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ADBA unveils cost competitiveness task force

The anaerobic digestion (AD) industry outside of the water sector has grown by over 600% in the past five years, partly thanks to innovation from world class UK researchers. ADBA has appealed for academia to focus their current efforts behind delivering major improvements which would put the cost of AD on par with the cost of energy from Hinkley Point C.    

The call came at ADBA’s two day Research & Innovation Forum 2016 in York last week, which centred on industry efforts to drive up operational efficiency and drive down costs. As incentives fall, academia will be instrumental in working in partnership with the AD industry to ensure UK operations continue to thrive while we position ourselves as world leaders in a global biogas market worth billions.    

ADBA's Chief Executive, Charlotte Morton, commented: 

Falling incentives and unworkable funding caps hinder renewable technologies’ efforts to scale and improve their cost competitiveness.  

With ever limited support from government, therefore, the AD industry is seizing the initiative by challenging the expertise of the UK’s world class researchers to help find innovations which will revolutionise performance even more, such as new sources of input, improvements in operational performance, more valuable outputs, to reduce the overall cost of production. 

During our annual Research and Innovation Forum this week, which brings together academia and businesses to collaborate on key AD priorities, we unveiled our Cost Competitiveness Task Force. With the right support, this body aims to establish the means by which industry can reduce the cost of producing its energy by at least five per cent each year between now and 2020.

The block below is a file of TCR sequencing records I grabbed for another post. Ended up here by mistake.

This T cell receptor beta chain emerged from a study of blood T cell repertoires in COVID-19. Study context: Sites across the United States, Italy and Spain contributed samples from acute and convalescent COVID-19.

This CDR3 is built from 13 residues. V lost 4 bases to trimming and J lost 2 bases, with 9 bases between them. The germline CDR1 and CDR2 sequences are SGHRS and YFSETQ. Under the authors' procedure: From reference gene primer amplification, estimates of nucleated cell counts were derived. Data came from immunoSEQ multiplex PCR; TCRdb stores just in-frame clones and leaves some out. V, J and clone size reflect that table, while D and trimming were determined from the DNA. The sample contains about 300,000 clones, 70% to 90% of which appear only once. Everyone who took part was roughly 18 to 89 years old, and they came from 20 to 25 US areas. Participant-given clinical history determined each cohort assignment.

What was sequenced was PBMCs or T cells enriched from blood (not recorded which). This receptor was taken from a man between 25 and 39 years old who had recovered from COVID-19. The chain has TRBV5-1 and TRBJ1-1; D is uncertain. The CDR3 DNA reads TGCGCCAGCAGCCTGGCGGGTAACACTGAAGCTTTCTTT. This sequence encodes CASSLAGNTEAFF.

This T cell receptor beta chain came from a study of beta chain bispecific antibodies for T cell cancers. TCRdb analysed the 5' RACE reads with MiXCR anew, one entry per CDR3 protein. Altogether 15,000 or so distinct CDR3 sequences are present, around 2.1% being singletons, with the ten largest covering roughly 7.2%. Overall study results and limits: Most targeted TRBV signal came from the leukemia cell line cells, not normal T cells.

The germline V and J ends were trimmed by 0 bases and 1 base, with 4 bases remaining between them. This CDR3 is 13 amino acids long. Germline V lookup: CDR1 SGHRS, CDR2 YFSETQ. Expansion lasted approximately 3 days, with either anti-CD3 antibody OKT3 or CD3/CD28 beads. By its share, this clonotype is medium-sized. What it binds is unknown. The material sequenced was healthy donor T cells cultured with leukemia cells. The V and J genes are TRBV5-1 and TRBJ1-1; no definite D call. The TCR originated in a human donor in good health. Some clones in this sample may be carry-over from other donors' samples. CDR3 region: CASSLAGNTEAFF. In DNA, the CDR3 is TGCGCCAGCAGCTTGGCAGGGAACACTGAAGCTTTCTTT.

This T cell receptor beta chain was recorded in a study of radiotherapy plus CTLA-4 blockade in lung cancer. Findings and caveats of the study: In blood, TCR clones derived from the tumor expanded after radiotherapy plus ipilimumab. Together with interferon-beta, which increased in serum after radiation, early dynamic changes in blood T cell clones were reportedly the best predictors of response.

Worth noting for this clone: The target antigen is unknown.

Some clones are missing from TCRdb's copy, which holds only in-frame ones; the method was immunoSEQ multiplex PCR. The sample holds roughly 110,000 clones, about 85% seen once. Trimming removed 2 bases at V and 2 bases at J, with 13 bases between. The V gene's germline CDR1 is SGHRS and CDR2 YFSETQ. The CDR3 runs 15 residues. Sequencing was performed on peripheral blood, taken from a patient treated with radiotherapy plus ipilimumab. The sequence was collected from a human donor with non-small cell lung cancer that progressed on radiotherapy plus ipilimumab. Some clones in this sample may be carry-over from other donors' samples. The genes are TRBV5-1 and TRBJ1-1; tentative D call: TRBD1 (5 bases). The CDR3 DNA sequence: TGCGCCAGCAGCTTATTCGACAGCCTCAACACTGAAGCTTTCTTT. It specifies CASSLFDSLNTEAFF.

If the AD industry is to reduce ‘levelised costs’* to £100/MWh by 2020, then five key elements will be instrumental in reducing costs to a par with new nuclear: 

  1. Additional investment in R&I – helping to hone, adapt and upgrade AD technology to improve efficiency;
  2. Government action to implement segregated food waste collections – unlocking valuable new feedstock;
  3. Recognition of and training on digestate – improving soil quality, crop yields, nutrient availability and soil structure;
  4. Increased public & business awareness of AD – driving up recycling rates and securing additional investment; and
  5. Policy certainty and ambition – ensuring a policy regime which offers the certainty for further growth and investment.

* ‘Levelised costs’ represent the cost of generating, over the lifetime of a project, each MWh of electricity. So improvements in operational performance can be as important as any changes in cost.

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